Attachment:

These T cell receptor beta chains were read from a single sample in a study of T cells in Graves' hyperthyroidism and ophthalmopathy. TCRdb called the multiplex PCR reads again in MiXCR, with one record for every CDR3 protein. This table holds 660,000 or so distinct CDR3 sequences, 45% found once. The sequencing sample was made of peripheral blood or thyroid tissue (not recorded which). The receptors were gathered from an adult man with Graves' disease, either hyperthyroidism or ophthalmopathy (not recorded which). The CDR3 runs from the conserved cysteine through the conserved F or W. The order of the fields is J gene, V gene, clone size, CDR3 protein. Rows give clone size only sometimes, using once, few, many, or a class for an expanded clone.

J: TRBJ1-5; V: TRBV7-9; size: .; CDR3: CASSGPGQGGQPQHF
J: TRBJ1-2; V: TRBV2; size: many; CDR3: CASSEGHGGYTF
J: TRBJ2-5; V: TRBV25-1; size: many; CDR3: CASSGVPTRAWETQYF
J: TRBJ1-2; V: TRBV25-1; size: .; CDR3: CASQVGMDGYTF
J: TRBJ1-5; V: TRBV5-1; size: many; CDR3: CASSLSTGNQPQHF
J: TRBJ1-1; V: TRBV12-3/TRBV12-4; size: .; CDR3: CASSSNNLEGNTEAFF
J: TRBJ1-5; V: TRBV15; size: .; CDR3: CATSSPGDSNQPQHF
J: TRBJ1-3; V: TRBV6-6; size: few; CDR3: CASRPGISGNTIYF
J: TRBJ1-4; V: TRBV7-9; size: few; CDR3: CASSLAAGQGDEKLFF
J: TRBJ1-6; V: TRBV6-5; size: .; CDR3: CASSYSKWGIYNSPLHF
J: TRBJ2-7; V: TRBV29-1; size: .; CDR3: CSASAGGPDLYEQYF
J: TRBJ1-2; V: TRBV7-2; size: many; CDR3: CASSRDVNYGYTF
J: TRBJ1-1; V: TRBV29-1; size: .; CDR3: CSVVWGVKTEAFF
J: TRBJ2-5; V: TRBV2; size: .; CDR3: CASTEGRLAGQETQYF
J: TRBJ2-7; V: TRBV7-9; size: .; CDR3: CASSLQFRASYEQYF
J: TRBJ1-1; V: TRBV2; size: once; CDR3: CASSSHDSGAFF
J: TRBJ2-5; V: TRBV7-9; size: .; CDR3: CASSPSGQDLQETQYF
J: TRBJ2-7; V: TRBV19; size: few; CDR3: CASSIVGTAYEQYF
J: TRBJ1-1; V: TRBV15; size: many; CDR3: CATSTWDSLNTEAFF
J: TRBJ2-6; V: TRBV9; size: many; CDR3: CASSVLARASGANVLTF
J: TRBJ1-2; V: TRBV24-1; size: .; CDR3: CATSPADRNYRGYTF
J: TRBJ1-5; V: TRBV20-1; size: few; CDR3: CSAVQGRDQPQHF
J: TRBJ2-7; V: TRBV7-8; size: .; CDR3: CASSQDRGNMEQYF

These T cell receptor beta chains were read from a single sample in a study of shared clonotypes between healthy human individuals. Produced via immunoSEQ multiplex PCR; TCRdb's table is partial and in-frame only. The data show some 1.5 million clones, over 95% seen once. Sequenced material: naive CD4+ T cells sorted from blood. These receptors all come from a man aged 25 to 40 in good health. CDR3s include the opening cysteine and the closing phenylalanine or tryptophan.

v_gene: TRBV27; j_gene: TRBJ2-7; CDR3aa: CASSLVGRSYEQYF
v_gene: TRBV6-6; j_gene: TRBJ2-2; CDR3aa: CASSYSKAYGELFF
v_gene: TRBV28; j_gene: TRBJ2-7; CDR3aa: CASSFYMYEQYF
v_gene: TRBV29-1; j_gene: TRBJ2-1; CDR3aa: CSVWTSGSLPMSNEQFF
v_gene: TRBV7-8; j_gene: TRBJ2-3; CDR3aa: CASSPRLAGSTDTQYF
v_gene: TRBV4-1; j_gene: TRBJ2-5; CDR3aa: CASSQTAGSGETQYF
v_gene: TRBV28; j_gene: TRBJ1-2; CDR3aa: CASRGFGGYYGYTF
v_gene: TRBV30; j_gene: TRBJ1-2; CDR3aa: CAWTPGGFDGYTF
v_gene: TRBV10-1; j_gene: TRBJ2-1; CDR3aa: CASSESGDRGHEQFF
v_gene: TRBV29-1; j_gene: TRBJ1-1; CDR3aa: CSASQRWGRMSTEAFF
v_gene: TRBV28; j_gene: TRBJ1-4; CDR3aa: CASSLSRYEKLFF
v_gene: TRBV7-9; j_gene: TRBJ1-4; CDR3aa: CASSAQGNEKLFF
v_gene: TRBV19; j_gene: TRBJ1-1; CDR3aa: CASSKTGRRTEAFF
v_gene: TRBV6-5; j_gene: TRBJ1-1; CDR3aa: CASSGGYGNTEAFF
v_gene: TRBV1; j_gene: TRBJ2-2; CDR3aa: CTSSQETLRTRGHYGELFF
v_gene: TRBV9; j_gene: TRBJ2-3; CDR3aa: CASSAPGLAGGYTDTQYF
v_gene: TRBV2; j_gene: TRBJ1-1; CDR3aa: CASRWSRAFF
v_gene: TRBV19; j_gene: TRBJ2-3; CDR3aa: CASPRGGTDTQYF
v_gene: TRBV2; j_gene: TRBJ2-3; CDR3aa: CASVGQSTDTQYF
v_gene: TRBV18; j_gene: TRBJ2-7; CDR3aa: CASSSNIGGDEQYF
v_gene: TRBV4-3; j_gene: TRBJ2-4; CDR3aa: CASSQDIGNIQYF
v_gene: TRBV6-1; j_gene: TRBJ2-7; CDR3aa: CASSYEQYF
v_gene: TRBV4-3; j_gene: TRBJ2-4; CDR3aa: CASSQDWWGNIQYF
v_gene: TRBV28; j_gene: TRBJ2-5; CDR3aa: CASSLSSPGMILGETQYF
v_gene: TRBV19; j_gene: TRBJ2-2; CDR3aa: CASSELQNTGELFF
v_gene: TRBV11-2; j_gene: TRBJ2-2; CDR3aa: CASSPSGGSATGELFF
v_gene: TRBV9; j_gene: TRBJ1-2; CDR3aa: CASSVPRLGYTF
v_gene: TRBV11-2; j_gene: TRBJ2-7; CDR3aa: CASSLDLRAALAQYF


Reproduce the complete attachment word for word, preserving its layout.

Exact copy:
These T cell receptor beta chains were read from a single sample in a study of T cells in Graves' hyperthyroidism and ophthalmopathy. TCRdb called the multiplex PCR reads again in MiXCR, with one record for every CDR3 protein. This table holds 660,000 or so distinct CDR3 sequences, 45% found once. The sequencing sample was made of peripheral blood or thyroid tissue (not recorded which). The receptors were gathered from an adult man with Graves' disease, either hyperthyroidism or ophthalmopathy (not recorded which). The CDR3 runs from the conserved cysteine through the conserved F or W. The order of the fields is J gene, V gene, clone size, CDR3 protein. Rows give clone size only sometimes, using once, few, many, or a class for an expanded clone.

J: TRBJ1-5; V: TRBV7-9; size: .; CDR3: CASSGPGQGGQPQHF
J: TRBJ1-2; V: TRBV2; size: many; CDR3: CASSEGHGGYTF
J: TRBJ2-5; V: TRBV25-1; size: many; CDR3: CASSGVPTRAWETQYF
J: TRBJ1-2; V: TRBV25-1; size: .; CDR3: CASQVGMDGYTF
J: TRBJ1-5; V: TRBV5-1; size: many; CDR3: CASSLSTGNQPQHF
J: TRBJ1-1; V: TRBV12-3/TRBV12-4; size: .; CDR3: CASSSNNLEGNTEAFF
J: TRBJ1-5; V: TRBV15; size: .; CDR3: CATSSPGDSNQPQHF
J: TRBJ1-3; V: TRBV6-6; size: few; CDR3: CASRPGISGNTIYF
J: TRBJ1-4; V: TRBV7-9; size: few; CDR3: CASSLAAGQGDEKLFF
J: TRBJ1-6; V: TRBV6-5; size: .; CDR3: CASSYSKWGIYNSPLHF
J: TRBJ2-7; V: TRBV29-1; size: .; CDR3: CSASAGGPDLYEQYF
J: TRBJ1-2; V: TRBV7-2; size: many; CDR3: CASSRDVNYGYTF
J: TRBJ1-1; V: TRBV29-1; size: .; CDR3: CSVVWGVKTEAFF
J: TRBJ2-5; V: TRBV2; size: .; CDR3: CASTEGRLAGQETQYF
J: TRBJ2-7; V: TRBV7-9; size: .; CDR3: CASSLQFRASYEQYF
J: TRBJ1-1; V: TRBV2; size: once; CDR3: CASSSHDSGAFF
J: TRBJ2-5; V: TRBV7-9; size: .; CDR3: CASSPSGQDLQETQYF
J: TRBJ2-7; V: TRBV19; size: few; CDR3: CASSIVGTAYEQYF
J: TRBJ1-1; V: TRBV15; size: many; CDR3: CATSTWDSLNTEAFF
J: TRBJ2-6; V: TRBV9; size: many; CDR3: CASSVLARASGANVLTF
J: TRBJ1-2; V: TRBV24-1; size: .; CDR3: CATSPADRNYRGYTF
J: TRBJ1-5; V: TRBV20-1; size: few; CDR3: CSAVQGRDQPQHF
J: TRBJ2-7; V: TRBV7-8; size: .; CDR3: CASSQDRGNMEQYF

These T cell receptor beta chains were read from a single sample in a study of shared clonotypes between healthy human individuals. Produced via immunoSEQ multiplex PCR; TCRdb's table is partial and in-frame only. The data show some 1.5 million clones, over 95% seen once. Sequenced material: naive CD4+ T cells sorted from blood. These receptors all come from a man aged 25 to 40 in good health. CDR3s include the opening cysteine and the closing phenylalanine or tryptophan.

v_gene: TRBV27; j_gene: TRBJ2-7; CDR3aa: CASSLVGRSYEQYF
v_gene: TRBV6-6; j_gene: TRBJ2-2; CDR3aa: CASSYSKAYGELFF
v_gene: TRBV28; j_gene: TRBJ2-7; CDR3aa: CASSFYMYEQYF
v_gene: TRBV29-1; j_gene: TRBJ2-1; CDR3aa: CSVWTSGSLPMSNEQFF
v_gene: TRBV7-8; j_gene: TRBJ2-3; CDR3aa: CASSPRLAGSTDTQYF
v_gene: TRBV4-1; j_gene: TRBJ2-5; CDR3aa: CASSQTAGSGETQYF
v_gene: TRBV28; j_gene: TRBJ1-2; CDR3aa: CASRGFGGYYGYTF
v_gene: TRBV30; j_gene: TRBJ1-2; CDR3aa: CAWTPGGFDGYTF
v_gene: TRBV10-1; j_gene: TRBJ2-1; CDR3aa: CASSESGDRGHEQFF
v_gene: TRBV29-1; j_gene: TRBJ1-1; CDR3aa: CSASQRWGRMSTEAFF
v_gene: TRBV28; j_gene: TRBJ1-4; CDR3aa: CASSLSRYEKLFF
v_gene: TRBV7-9; j_gene: TRBJ1-4; CDR3aa: CASSAQGNEKLFF
v_gene: TRBV19; j_gene: TRBJ1-1; CDR3aa: CASSKTGRRTEAFF
v_gene: TRBV6-5; j_gene: TRBJ1-1; CDR3aa: CASSGGYGNTEAFF
v_gene: TRBV1; j_gene: TRBJ2-2; CDR3aa: CTSSQETLRTRGHYGELFF
v_gene: TRBV9; j_gene: TRBJ2-3; CDR3aa: CASSAPGLAGGYTDTQYF
v_gene: TRBV2; j_gene: TRBJ1-1; CDR3aa: CASRWSRAFF
v_gene: TRBV19; j_gene: TRBJ2-3; CDR3aa: CASPRGGTDTQYF
v_gene: TRBV2; j_gene: TRBJ2-3; CDR3aa: CASVGQSTDTQYF
v_gene: TRBV18; j_gene: TRBJ2-7; CDR3aa: CASSSNIGGDEQYF
v_gene: TRBV4-3; j_gene: TRBJ2-4; CDR3aa: CASSQDIGNIQYF
v_gene: TRBV6-1; j_gene: TRBJ2-7; CDR3aa: CASSYEQYF
v_gene: TRBV4-3; j_gene: TRBJ2-4; CDR3aa: CASSQDWWGNIQYF
v_gene: TRBV28; j_gene: TRBJ2-5; CDR3aa: CASSLSSPGMILGETQYF
v_gene: TRBV19; j_gene: TRBJ2-2; CDR3aa: CASSELQNTGELFF
v_gene: TRBV11-2; j_gene: TRBJ2-2; CDR3aa: CASSPSGGSATGELFF
v_gene: TRBV9; j_gene: TRBJ1-2; CDR3aa: CASSVPRLGYTF
v_gene: TRBV11-2; j_gene: TRBJ2-7; CDR3aa: CASSLDLRAALAQYF